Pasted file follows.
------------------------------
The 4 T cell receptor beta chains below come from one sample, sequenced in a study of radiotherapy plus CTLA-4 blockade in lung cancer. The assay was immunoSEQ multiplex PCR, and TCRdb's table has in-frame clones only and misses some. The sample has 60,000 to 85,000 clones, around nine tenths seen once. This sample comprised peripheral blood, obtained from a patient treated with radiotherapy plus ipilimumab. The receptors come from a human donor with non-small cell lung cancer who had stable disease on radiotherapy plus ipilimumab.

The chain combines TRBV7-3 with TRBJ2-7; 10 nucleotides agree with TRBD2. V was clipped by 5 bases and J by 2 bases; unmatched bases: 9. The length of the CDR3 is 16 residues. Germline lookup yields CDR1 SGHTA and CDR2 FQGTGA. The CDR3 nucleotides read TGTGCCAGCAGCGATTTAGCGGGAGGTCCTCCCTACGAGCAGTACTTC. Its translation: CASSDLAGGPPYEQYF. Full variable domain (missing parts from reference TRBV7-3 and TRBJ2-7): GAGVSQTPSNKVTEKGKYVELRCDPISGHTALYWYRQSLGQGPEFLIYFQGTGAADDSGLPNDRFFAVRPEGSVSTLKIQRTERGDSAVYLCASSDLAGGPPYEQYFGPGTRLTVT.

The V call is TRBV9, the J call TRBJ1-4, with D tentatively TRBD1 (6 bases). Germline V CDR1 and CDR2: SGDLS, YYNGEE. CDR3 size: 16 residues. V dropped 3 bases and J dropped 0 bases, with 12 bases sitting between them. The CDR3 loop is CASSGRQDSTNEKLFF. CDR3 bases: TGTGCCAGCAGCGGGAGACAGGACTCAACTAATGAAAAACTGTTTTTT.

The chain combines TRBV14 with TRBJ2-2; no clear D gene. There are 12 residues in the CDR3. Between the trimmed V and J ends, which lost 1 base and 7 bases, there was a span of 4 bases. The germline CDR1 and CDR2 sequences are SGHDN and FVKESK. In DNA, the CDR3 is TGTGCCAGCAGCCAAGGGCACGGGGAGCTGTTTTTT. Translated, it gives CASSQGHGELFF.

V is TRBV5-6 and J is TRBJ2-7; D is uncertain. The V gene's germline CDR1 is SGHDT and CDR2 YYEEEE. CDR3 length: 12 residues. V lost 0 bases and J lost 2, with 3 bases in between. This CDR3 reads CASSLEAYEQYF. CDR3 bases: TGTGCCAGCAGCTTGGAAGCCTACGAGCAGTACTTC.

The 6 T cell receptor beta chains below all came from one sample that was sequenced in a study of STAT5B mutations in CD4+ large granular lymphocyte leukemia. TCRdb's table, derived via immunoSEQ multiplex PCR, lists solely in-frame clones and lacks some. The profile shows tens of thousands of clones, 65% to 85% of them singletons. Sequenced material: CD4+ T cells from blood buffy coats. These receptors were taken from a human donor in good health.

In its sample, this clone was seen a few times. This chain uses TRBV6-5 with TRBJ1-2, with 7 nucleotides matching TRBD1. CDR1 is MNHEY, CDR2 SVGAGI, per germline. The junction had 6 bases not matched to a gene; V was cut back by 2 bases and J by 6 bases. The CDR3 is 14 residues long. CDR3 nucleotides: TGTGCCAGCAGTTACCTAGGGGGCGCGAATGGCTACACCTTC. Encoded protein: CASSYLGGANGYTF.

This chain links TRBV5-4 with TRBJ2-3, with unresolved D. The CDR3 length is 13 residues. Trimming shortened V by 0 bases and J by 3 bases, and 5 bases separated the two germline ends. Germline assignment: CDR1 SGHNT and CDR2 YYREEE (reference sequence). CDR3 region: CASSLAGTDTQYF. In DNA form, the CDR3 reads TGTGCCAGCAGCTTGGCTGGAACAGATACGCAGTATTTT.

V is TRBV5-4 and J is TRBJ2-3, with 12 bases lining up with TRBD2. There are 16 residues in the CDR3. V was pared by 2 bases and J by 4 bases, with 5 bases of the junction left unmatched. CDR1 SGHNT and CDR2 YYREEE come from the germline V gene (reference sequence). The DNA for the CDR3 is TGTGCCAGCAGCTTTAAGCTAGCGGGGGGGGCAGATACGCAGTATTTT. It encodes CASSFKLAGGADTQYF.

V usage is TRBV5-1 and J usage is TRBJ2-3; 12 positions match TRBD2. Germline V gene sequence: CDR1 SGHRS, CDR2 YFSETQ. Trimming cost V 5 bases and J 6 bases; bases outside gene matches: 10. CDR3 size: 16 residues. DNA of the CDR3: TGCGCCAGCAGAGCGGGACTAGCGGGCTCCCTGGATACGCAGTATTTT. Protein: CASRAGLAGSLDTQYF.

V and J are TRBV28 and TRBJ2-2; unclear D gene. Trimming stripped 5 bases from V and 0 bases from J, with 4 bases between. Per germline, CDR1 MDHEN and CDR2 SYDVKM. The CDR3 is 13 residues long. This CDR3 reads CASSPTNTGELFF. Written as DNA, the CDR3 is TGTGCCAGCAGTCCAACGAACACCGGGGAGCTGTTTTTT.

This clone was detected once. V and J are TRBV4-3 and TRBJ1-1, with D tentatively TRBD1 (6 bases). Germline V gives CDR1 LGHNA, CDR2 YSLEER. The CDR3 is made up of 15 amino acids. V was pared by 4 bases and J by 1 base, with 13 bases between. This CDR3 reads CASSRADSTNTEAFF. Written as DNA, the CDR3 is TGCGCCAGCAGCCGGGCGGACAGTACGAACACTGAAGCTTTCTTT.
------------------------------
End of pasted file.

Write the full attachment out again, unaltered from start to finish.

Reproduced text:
The 4 T cell receptor beta chains below come from one sample, sequenced in a study of radiotherapy plus CTLA-4 blockade in lung cancer. The assay was immunoSEQ multiplex PCR, and TCRdb's table has in-frame clones only and misses some. The sample has 60,000 to 85,000 clones, around nine tenths seen once. This sample comprised peripheral blood, obtained from a patient treated with radiotherapy plus ipilimumab. The receptors come from a human donor with non-small cell lung cancer who had stable disease on radiotherapy plus ipilimumab.

The chain combines TRBV7-3 with TRBJ2-7; 10 nucleotides agree with TRBD2. V was clipped by 5 bases and J by 2 bases; unmatched bases: 9. The length of the CDR3 is 16 residues. Germline lookup yields CDR1 SGHTA and CDR2 FQGTGA. The CDR3 nucleotides read TGTGCCAGCAGCGATTTAGCGGGAGGTCCTCCCTACGAGCAGTACTTC. Its translation: CASSDLAGGPPYEQYF. Full variable domain (missing parts from reference TRBV7-3 and TRBJ2-7): GAGVSQTPSNKVTEKGKYVELRCDPISGHTALYWYRQSLGQGPEFLIYFQGTGAADDSGLPNDRFFAVRPEGSVSTLKIQRTERGDSAVYLCASSDLAGGPPYEQYFGPGTRLTVT.

The V call is TRBV9, the J call TRBJ1-4, with D tentatively TRBD1 (6 bases). Germline V CDR1 and CDR2: SGDLS, YYNGEE. CDR3 size: 16 residues. V dropped 3 bases and J dropped 0 bases, with 12 bases sitting between them. The CDR3 loop is CASSGRQDSTNEKLFF. CDR3 bases: TGTGCCAGCAGCGGGAGACAGGACTCAACTAATGAAAAACTGTTTTTT.

The chain combines TRBV14 with TRBJ2-2; no clear D gene. There are 12 residues in the CDR3. Between the trimmed V and J ends, which lost 1 base and 7 bases, there was a span of 4 bases. The germline CDR1 and CDR2 sequences are SGHDN and FVKESK. In DNA, the CDR3 is TGTGCCAGCAGCCAAGGGCACGGGGAGCTGTTTTTT. Translated, it gives CASSQGHGELFF.

V is TRBV5-6 and J is TRBJ2-7; D is uncertain. The V gene's germline CDR1 is SGHDT and CDR2 YYEEEE. CDR3 length: 12 residues. V lost 0 bases and J lost 2, with 3 bases in between. This CDR3 reads CASSLEAYEQYF. CDR3 bases: TGTGCCAGCAGCTTGGAAGCCTACGAGCAGTACTTC.

The 6 T cell receptor beta chains below all came from one sample that was sequenced in a study of STAT5B mutations in CD4+ large granular lymphocyte leukemia. TCRdb's table, derived via immunoSEQ multiplex PCR, lists solely in-frame clones and lacks some. The profile shows tens of thousands of clones, 65% to 85% of them singletons. Sequenced material: CD4+ T cells from blood buffy coats. These receptors were taken from a human donor in good health.

In its sample, this clone was seen a few times. This chain uses TRBV6-5 with TRBJ1-2, with 7 nucleotides matching TRBD1. CDR1 is MNHEY, CDR2 SVGAGI, per germline. The junction had 6 bases not matched to a gene; V was cut back by 2 bases and J by 6 bases. The CDR3 is 14 residues long. CDR3 nucleotides: TGTGCCAGCAGTTACCTAGGGGGCGCGAATGGCTACACCTTC. Encoded protein: CASSYLGGANGYTF.

This chain links TRBV5-4 with TRBJ2-3, with unresolved D. The CDR3 length is 13 residues. Trimming shortened V by 0 bases and J by 3 bases, and 5 bases separated the two germline ends. Germline assignment: CDR1 SGHNT and CDR2 YYREEE (reference sequence). CDR3 region: CASSLAGTDTQYF. In DNA form, the CDR3 reads TGTGCCAGCAGCTTGGCTGGAACAGATACGCAGTATTTT.

V is TRBV5-4 and J is TRBJ2-3, with 12 bases lining up with TRBD2. There are 16 residues in the CDR3. V was pared by 2 bases and J by 4 bases, with 5 bases of the junction left unmatched. CDR1 SGHNT and CDR2 YYREEE come from the germline V gene (reference sequence). The DNA for the CDR3 is TGTGCCAGCAGCTTTAAGCTAGCGGGGGGGGCAGATACGCAGTATTTT. It encodes CASSFKLAGGADTQYF.

V usage is TRBV5-1 and J usage is TRBJ2-3; 12 positions match TRBD2. Germline V gene sequence: CDR1 SGHRS, CDR2 YFSETQ. Trimming cost V 5 bases and J 6 bases; bases outside gene matches: 10. CDR3 size: 16 residues. DNA of the CDR3: TGCGCCAGCAGAGCGGGACTAGCGGGCTCCCTGGATACGCAGTATTTT. Protein: CASRAGLAGSLDTQYF.

V and J are TRBV28 and TRBJ2-2; unclear D gene. Trimming stripped 5 bases from V and 0 bases from J, with 4 bases between. Per germline, CDR1 MDHEN and CDR2 SYDVKM. The CDR3 is 13 residues long. This CDR3 reads CASSPTNTGELFF. Written as DNA, the CDR3 is TGTGCCAGCAGTCCAACGAACACCGGGGAGCTGTTTTTT.

This clone was detected once. V and J are TRBV4-3 and TRBJ1-1, with D tentatively TRBD1 (6 bases). Germline V gives CDR1 LGHNA, CDR2 YSLEER. The CDR3 is made up of 15 amino acids. V was pared by 4 bases and J by 1 base, with 13 bases between. This CDR3 reads CASSRADSTNTEAFF. Written as DNA, the CDR3 is TGCGCCAGCAGCCGGGCGGACAGTACGAACACTGAAGCTTTCTTT.